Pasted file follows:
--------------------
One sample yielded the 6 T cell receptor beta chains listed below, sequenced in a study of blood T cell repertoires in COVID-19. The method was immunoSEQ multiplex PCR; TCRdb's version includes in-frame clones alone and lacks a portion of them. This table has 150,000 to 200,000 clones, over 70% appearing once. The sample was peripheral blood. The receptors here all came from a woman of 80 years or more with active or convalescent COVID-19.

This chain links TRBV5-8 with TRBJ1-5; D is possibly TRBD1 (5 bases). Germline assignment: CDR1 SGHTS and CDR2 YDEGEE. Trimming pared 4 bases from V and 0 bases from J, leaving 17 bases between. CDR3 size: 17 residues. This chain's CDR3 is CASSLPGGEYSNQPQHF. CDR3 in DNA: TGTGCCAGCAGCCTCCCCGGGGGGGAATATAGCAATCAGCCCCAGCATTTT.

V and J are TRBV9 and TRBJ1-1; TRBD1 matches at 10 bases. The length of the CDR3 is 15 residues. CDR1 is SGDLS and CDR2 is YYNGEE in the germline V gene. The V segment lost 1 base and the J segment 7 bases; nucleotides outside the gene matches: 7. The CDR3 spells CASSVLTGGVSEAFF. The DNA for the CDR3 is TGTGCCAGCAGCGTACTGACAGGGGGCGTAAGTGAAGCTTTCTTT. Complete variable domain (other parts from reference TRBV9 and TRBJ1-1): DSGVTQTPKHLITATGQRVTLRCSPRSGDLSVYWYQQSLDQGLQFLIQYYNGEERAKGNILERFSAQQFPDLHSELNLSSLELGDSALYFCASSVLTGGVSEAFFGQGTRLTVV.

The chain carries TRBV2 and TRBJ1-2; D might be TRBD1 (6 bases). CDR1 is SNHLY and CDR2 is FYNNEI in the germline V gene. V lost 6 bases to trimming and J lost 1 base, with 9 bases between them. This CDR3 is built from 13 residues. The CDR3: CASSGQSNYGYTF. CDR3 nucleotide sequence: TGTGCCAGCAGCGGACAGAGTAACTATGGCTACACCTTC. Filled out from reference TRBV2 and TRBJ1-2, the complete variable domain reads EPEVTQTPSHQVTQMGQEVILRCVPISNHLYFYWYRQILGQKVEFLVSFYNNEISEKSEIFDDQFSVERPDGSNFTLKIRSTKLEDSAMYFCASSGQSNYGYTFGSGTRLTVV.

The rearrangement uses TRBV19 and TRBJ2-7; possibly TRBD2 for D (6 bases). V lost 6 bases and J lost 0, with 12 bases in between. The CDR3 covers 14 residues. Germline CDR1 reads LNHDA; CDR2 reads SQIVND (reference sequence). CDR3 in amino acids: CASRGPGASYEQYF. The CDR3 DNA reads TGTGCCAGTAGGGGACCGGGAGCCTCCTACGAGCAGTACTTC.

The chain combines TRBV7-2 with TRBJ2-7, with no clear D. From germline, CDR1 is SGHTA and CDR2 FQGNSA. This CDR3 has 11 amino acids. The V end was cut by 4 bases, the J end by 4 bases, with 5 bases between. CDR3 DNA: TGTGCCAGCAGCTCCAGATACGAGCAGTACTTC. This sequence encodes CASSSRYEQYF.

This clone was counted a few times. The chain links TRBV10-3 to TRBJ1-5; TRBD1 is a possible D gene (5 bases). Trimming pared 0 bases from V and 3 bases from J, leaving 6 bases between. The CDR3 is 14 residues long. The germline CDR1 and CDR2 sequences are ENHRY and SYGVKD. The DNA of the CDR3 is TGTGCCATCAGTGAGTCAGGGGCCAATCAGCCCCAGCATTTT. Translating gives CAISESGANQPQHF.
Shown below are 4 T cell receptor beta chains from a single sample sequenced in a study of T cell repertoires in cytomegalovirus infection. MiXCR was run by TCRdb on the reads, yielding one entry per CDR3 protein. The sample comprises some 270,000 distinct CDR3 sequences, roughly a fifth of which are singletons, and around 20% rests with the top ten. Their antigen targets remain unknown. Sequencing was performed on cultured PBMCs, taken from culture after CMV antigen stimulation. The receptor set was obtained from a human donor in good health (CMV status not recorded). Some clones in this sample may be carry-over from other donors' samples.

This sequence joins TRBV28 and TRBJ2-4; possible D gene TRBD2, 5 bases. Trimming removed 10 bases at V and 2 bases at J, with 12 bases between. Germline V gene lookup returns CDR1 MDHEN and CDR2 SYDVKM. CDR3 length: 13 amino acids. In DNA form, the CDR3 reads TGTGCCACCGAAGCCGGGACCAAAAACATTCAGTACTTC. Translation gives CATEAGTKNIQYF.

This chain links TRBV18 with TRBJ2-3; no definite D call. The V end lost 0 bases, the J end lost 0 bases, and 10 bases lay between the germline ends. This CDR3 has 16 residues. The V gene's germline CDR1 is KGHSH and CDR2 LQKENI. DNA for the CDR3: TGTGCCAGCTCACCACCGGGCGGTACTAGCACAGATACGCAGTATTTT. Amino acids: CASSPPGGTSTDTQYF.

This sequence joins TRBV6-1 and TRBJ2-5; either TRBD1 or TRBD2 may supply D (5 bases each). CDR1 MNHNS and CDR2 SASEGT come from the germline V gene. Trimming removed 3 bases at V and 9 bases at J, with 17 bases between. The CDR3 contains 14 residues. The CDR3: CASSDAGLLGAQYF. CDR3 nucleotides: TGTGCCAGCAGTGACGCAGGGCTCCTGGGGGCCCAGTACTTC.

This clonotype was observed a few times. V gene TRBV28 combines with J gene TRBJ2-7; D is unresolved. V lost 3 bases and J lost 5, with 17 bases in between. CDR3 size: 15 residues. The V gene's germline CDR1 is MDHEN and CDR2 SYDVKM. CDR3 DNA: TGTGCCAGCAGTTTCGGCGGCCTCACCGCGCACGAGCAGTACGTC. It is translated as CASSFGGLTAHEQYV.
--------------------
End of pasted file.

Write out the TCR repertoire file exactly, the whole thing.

One sample yielded the 6 T cell receptor beta chains listed below, sequenced in a study of blood T cell repertoires in COVID-19. The method was immunoSEQ multiplex PCR; TCRdb's version includes in-frame clones alone and lacks a portion of them. This table has 150,000 to 200,000 clones, over 70% appearing once. The sample was peripheral blood. The receptors here all came from a woman of 80 years or more with active or convalescent COVID-19.

This chain links TRBV5-8 with TRBJ1-5; D is possibly TRBD1 (5 bases). Germline assignment: CDR1 SGHTS and CDR2 YDEGEE. Trimming pared 4 bases from V and 0 bases from J, leaving 17 bases between. CDR3 size: 17 residues. This chain's CDR3 is CASSLPGGEYSNQPQHF. CDR3 in DNA: TGTGCCAGCAGCCTCCCCGGGGGGGAATATAGCAATCAGCCCCAGCATTTT.

V and J are TRBV9 and TRBJ1-1; TRBD1 matches at 10 bases. The length of the CDR3 is 15 residues. CDR1 is SGDLS and CDR2 is YYNGEE in the germline V gene. The V segment lost 1 base and the J segment 7 bases; nucleotides outside the gene matches: 7. The CDR3 spells CASSVLTGGVSEAFF. The DNA for the CDR3 is TGTGCCAGCAGCGTACTGACAGGGGGCGTAAGTGAAGCTTTCTTT. Complete variable domain (other parts from reference TRBV9 and TRBJ1-1): DSGVTQTPKHLITATGQRVTLRCSPRSGDLSVYWYQQSLDQGLQFLIQYYNGEERAKGNILERFSAQQFPDLHSELNLSSLELGDSALYFCASSVLTGGVSEAFFGQGTRLTVV.

The chain carries TRBV2 and TRBJ1-2; D might be TRBD1 (6 bases). CDR1 is SNHLY and CDR2 is FYNNEI in the germline V gene. V lost 6 bases to trimming and J lost 1 base, with 9 bases between them. This CDR3 is built from 13 residues. The CDR3: CASSGQSNYGYTF. CDR3 nucleotide sequence: TGTGCCAGCAGCGGACAGAGTAACTATGGCTACACCTTC. Filled out from reference TRBV2 and TRBJ1-2, the complete variable domain reads EPEVTQTPSHQVTQMGQEVILRCVPISNHLYFYWYRQILGQKVEFLVSFYNNEISEKSEIFDDQFSVERPDGSNFTLKIRSTKLEDSAMYFCASSGQSNYGYTFGSGTRLTVV.

The rearrangement uses TRBV19 and TRBJ2-7; possibly TRBD2 for D (6 bases). V lost 6 bases and J lost 0, with 12 bases in between. The CDR3 covers 14 residues. Germline CDR1 reads LNHDA; CDR2 reads SQIVND (reference sequence). CDR3 in amino acids: CASRGPGASYEQYF. The CDR3 DNA reads TGTGCCAGTAGGGGACCGGGAGCCTCCTACGAGCAGTACTTC.

The chain combines TRBV7-2 with TRBJ2-7, with no clear D. From germline, CDR1 is SGHTA and CDR2 FQGNSA. This CDR3 has 11 amino acids. The V end was cut by 4 bases, the J end by 4 bases, with 5 bases between. CDR3 DNA: TGTGCCAGCAGCTCCAGATACGAGCAGTACTTC. This sequence encodes CASSSRYEQYF.

This clone was counted a few times. The chain links TRBV10-3 to TRBJ1-5; TRBD1 is a possible D gene (5 bases). Trimming pared 0 bases from V and 3 bases from J, leaving 6 bases between. The CDR3 is 14 residues long. The germline CDR1 and CDR2 sequences are ENHRY and SYGVKD. The DNA of the CDR3 is TGTGCCATCAGTGAGTCAGGGGCCAATCAGCCCCAGCATTTT. Translating gives CAISESGANQPQHF.
Shown below are 4 T cell receptor beta chains from a single sample sequenced in a study of T cell repertoires in cytomegalovirus infection. MiXCR was run by TCRdb on the reads, yielding one entry per CDR3 protein. The sample comprises some 270,000 distinct CDR3 sequences, roughly a fifth of which are singletons, and around 20% rests with the top ten. Their antigen targets remain unknown. Sequencing was performed on cultured PBMCs, taken from culture after CMV antigen stimulation. The receptor set was obtained from a human donor in good health (CMV status not recorded). Some clones in this sample may be carry-over from other donors' samples.

This sequence joins TRBV28 and TRBJ2-4; possible D gene TRBD2, 5 bases. Trimming removed 10 bases at V and 2 bases at J, with 12 bases between. Germline V gene lookup returns CDR1 MDHEN and CDR2 SYDVKM. CDR3 length: 13 amino acids. In DNA form, the CDR3 reads TGTGCCACCGAAGCCGGGACCAAAAACATTCAGTACTTC. Translation gives CATEAGTKNIQYF.

This chain links TRBV18 with TRBJ2-3; no definite D call. The V end lost 0 bases, the J end lost 0 bases, and 10 bases lay between the germline ends. This CDR3 has 16 residues. The V gene's germline CDR1 is KGHSH and CDR2 LQKENI. DNA for the CDR3: TGTGCCAGCTCACCACCGGGCGGTACTAGCACAGATACGCAGTATTTT. Amino acids: CASSPPGGTSTDTQYF.

This sequence joins TRBV6-1 and TRBJ2-5; either TRBD1 or TRBD2 may supply D (5 bases each). CDR1 MNHNS and CDR2 SASEGT come from the germline V gene. Trimming removed 3 bases at V and 9 bases at J, with 17 bases between. The CDR3 contains 14 residues. The CDR3: CASSDAGLLGAQYF. CDR3 nucleotides: TGTGCCAGCAGTGACGCAGGGCTCCTGGGGGCCCAGTACTTC.

This clonotype was observed a few times. V gene TRBV28 combines with J gene TRBJ2-7; D is unresolved. V lost 3 bases and J lost 5, with 17 bases in between. CDR3 size: 15 residues. The V gene's germline CDR1 is MDHEN and CDR2 SYDVKM. CDR3 DNA: TGTGCCAGCAGTTTCGGCGGCCTCACCGCGCACGAGCAGTACGTC. It is translated as CASSFGGLTAHEQYV.